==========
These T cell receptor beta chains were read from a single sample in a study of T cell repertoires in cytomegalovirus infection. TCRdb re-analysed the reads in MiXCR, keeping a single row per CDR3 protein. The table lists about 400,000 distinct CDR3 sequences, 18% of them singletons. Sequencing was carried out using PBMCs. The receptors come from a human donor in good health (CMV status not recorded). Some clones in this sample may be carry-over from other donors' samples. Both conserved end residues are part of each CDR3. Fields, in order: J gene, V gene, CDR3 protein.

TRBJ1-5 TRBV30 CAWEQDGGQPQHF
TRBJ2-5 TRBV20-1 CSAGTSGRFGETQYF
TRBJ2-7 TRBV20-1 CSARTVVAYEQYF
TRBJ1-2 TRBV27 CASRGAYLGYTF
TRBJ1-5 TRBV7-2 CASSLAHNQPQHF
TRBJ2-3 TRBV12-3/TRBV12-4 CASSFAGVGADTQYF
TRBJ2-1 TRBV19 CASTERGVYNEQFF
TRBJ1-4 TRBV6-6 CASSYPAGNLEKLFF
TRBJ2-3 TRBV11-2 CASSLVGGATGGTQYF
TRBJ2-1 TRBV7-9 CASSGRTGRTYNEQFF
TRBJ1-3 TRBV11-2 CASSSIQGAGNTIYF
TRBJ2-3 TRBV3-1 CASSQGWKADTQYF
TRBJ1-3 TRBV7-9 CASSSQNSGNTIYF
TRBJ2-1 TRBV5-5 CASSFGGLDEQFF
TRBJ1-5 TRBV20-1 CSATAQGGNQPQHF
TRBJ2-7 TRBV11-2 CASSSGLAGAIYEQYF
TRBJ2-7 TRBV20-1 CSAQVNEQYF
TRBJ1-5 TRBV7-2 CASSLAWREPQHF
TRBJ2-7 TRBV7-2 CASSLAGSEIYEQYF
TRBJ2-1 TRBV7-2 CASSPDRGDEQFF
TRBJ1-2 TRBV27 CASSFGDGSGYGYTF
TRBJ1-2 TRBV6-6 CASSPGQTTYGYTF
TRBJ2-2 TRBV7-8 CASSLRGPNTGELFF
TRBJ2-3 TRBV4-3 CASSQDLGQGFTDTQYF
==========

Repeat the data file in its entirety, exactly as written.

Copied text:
These T cell receptor beta chains were read from a single sample in a study of T cell repertoires in cytomegalovirus infection. TCRdb re-analysed the reads in MiXCR, keeping a single row per CDR3 protein. The table lists about 400,000 distinct CDR3 sequences, 18% of them singletons. Sequencing was carried out using PBMCs. The receptors come from a human donor in good health (CMV status not recorded). Some clones in this sample may be carry-over from other donors' samples. Both conserved end residues are part of each CDR3. Fields, in order: J gene, V gene, CDR3 protein.

TRBJ1-5 TRBV30 CAWEQDGGQPQHF
TRBJ2-5 TRBV20-1 CSAGTSGRFGETQYF
TRBJ2-7 TRBV20-1 CSARTVVAYEQYF
TRBJ1-2 TRBV27 CASRGAYLGYTF
TRBJ1-5 TRBV7-2 CASSLAHNQPQHF
TRBJ2-3 TRBV12-3/TRBV12-4 CASSFAGVGADTQYF
TRBJ2-1 TRBV19 CASTERGVYNEQFF
TRBJ1-4 TRBV6-6 CASSYPAGNLEKLFF
TRBJ2-3 TRBV11-2 CASSLVGGATGGTQYF
TRBJ2-1 TRBV7-9 CASSGRTGRTYNEQFF
TRBJ1-3 TRBV11-2 CASSSIQGAGNTIYF
TRBJ2-3 TRBV3-1 CASSQGWKADTQYF
TRBJ1-3 TRBV7-9 CASSSQNSGNTIYF
TRBJ2-1 TRBV5-5 CASSFGGLDEQFF
TRBJ1-5 TRBV20-1 CSATAQGGNQPQHF
TRBJ2-7 TRBV11-2 CASSSGLAGAIYEQYF
TRBJ2-7 TRBV20-1 CSAQVNEQYF
TRBJ1-5 TRBV7-2 CASSLAWREPQHF
TRBJ2-7 TRBV7-2 CASSLAGSEIYEQYF
TRBJ2-1 TRBV7-2 CASSPDRGDEQFF
TRBJ1-2 TRBV27 CASSFGDGSGYGYTF
TRBJ1-2 TRBV6-6 CASSPGQTTYGYTF
TRBJ2-2 TRBV7-8 CASSLRGPNTGELFF
TRBJ2-3 TRBV4-3 CASSQDLGQGFTDTQYF